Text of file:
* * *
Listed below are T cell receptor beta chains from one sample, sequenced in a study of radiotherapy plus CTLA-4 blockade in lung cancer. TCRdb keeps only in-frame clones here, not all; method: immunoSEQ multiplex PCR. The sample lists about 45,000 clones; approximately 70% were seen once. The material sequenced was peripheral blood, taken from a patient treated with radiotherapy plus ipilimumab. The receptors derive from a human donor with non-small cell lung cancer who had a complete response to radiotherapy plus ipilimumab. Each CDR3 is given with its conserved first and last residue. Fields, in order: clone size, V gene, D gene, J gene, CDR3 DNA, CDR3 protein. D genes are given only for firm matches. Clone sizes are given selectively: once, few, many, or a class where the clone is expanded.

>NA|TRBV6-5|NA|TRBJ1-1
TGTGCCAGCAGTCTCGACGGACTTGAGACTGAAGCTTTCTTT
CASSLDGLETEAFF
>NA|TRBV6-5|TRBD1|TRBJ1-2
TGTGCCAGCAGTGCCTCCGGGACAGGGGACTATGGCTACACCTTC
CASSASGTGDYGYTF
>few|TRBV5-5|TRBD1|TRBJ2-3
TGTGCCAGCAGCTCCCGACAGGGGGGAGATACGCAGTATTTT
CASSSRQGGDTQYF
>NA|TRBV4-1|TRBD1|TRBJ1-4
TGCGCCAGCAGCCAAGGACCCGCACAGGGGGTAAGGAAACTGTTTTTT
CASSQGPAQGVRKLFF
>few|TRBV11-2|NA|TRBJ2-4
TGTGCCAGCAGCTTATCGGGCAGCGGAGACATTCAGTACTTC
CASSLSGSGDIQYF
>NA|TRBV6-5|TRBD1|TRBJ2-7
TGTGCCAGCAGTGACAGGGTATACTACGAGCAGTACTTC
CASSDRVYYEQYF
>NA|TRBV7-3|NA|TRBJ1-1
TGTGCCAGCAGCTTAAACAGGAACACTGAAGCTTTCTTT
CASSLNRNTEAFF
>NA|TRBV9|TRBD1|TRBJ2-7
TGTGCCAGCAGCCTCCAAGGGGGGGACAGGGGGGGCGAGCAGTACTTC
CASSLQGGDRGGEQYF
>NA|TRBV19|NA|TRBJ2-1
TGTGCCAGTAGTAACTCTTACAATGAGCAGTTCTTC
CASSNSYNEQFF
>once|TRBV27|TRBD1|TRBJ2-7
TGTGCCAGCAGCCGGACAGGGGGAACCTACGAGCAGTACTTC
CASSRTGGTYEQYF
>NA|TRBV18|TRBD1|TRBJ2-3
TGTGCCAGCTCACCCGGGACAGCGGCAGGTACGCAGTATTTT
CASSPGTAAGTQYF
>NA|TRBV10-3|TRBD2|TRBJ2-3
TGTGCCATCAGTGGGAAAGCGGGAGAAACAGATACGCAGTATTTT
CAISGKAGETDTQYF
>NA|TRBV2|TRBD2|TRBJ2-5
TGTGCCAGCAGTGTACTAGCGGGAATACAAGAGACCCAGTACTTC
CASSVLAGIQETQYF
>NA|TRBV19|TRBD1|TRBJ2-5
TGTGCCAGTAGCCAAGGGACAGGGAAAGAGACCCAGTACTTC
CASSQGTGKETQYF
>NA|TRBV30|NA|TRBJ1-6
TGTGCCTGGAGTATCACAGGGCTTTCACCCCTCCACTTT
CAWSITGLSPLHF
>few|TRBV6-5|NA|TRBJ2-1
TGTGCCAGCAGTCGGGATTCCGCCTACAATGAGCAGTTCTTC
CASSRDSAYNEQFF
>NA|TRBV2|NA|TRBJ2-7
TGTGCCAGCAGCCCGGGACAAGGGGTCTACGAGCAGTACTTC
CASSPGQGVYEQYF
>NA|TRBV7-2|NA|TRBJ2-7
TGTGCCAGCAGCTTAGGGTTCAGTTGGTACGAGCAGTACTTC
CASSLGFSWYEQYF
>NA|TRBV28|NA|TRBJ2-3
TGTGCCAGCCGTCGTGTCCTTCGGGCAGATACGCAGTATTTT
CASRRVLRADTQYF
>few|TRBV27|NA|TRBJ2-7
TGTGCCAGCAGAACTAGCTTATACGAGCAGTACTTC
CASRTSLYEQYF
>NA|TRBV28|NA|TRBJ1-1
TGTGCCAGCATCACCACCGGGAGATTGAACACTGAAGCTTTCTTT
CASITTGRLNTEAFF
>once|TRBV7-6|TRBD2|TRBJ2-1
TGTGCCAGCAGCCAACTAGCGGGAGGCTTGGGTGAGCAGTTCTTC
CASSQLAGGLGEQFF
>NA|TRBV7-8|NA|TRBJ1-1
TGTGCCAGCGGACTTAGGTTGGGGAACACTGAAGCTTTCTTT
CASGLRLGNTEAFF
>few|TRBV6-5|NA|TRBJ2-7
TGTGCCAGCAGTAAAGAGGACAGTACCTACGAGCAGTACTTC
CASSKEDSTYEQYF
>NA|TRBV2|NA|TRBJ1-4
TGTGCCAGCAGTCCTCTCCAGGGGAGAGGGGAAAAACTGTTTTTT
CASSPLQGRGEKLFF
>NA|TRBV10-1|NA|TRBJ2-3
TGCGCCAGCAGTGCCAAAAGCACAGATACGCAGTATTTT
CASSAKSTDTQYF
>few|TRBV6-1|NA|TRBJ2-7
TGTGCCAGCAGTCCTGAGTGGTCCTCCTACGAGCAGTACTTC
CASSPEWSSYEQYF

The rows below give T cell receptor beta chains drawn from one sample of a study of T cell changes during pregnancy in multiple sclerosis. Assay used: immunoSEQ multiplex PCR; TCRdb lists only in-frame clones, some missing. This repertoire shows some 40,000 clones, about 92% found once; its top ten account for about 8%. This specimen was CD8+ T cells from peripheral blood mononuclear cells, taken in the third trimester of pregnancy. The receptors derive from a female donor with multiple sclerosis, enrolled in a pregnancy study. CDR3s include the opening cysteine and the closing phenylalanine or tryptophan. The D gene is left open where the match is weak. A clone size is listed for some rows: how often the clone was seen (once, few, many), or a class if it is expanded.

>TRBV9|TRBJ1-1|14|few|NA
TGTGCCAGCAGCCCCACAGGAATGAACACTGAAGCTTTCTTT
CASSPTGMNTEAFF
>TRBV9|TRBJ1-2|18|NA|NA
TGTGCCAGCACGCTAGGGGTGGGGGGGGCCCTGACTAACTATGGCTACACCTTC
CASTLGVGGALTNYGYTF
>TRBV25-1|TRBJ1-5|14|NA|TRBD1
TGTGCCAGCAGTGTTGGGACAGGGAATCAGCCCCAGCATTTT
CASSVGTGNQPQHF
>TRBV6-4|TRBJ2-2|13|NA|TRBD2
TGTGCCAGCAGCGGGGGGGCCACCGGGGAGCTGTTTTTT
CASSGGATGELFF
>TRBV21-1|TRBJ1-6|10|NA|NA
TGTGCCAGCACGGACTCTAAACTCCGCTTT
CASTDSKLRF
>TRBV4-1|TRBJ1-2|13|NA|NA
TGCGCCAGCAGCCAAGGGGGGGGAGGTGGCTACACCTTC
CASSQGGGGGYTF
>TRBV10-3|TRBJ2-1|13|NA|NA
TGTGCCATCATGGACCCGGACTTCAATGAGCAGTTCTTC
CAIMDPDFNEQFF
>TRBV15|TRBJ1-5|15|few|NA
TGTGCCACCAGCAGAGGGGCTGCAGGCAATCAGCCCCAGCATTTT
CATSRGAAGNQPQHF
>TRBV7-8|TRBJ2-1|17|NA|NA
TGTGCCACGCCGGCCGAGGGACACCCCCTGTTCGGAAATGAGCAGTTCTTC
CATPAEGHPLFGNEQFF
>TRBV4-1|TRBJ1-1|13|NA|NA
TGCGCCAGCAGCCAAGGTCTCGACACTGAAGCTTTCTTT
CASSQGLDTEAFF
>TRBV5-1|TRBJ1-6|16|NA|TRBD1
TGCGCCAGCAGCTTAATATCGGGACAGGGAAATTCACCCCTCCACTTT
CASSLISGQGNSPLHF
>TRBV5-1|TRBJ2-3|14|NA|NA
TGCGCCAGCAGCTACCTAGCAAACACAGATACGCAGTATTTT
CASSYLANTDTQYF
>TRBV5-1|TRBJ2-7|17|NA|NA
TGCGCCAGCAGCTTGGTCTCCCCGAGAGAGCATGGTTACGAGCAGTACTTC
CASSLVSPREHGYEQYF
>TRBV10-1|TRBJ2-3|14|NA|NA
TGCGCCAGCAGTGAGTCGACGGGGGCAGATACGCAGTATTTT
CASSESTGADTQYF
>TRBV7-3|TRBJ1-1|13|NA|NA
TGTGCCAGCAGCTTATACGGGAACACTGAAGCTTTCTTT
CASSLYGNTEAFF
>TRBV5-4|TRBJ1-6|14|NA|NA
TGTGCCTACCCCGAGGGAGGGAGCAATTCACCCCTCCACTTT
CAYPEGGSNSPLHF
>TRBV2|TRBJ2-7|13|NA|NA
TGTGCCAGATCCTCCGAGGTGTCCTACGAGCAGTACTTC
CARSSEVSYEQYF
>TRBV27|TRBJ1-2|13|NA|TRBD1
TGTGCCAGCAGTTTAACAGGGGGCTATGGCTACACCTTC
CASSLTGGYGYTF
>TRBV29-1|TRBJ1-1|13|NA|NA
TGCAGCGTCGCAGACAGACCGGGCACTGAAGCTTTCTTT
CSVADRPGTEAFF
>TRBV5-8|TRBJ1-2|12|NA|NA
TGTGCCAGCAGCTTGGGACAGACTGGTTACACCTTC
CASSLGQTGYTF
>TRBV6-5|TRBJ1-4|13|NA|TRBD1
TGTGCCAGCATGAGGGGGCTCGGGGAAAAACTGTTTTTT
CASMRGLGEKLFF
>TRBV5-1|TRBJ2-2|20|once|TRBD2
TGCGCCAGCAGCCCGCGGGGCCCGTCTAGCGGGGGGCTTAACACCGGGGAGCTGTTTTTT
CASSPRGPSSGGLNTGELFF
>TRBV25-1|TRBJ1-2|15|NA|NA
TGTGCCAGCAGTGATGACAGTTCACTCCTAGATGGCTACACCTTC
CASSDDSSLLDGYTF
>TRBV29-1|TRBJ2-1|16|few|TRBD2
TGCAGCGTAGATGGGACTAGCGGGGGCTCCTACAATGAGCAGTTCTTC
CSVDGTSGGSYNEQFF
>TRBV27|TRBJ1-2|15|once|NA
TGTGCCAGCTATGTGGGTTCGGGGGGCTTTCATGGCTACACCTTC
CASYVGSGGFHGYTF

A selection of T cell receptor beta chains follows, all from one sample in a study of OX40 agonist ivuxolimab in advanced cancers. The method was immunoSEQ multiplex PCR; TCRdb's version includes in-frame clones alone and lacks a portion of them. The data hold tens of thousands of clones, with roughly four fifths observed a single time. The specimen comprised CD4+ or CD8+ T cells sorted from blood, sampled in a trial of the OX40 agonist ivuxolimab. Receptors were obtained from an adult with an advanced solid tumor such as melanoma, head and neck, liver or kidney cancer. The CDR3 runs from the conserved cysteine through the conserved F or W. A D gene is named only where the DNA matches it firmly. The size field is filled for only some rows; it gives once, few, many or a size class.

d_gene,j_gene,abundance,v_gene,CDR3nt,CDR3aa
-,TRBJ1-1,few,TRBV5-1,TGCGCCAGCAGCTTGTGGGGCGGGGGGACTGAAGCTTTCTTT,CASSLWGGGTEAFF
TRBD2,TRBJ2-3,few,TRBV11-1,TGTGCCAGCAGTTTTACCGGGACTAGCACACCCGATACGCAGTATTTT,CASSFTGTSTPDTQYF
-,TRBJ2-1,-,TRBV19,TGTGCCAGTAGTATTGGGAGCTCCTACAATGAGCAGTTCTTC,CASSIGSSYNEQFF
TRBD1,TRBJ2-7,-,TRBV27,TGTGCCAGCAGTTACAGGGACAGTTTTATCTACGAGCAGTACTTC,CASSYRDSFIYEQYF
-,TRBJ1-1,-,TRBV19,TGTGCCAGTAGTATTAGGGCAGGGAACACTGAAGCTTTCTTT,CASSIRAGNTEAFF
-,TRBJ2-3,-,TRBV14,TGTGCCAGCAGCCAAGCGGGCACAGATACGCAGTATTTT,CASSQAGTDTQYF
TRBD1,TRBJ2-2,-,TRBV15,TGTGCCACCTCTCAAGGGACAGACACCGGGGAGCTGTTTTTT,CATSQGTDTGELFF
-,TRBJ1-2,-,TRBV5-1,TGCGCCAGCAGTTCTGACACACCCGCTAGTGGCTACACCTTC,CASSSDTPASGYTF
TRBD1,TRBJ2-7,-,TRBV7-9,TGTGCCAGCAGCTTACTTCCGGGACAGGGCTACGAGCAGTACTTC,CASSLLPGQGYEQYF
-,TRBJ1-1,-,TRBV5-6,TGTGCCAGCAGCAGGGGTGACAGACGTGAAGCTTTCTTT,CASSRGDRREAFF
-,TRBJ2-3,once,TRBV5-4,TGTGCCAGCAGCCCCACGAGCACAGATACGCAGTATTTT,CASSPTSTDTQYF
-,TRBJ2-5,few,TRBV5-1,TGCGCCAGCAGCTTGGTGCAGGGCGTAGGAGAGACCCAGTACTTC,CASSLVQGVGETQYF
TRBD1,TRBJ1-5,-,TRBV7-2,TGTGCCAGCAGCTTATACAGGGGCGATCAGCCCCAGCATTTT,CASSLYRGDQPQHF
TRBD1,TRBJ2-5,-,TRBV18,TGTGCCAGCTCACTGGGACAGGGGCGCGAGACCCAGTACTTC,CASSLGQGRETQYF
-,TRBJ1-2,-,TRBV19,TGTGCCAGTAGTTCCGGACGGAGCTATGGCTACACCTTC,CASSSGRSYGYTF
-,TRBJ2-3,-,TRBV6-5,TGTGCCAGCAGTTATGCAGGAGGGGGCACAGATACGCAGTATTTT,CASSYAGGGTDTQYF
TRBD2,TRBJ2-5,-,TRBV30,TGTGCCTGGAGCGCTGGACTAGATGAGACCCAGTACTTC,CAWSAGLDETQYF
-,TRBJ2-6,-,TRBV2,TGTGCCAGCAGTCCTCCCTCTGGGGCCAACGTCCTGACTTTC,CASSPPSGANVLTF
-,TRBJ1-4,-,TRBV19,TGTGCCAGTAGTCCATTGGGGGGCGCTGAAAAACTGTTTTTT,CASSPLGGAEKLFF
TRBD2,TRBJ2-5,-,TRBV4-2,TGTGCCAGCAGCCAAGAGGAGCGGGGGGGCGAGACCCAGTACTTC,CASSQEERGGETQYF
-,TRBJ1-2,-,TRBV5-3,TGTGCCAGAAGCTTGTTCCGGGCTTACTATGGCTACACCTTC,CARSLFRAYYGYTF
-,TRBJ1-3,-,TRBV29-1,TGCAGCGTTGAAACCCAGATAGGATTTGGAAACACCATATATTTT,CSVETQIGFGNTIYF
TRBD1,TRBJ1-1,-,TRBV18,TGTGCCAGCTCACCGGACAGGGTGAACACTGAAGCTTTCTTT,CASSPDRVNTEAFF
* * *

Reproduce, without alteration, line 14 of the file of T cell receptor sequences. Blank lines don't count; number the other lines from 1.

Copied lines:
>few|TRBV11-2|NA|TRBJ2-4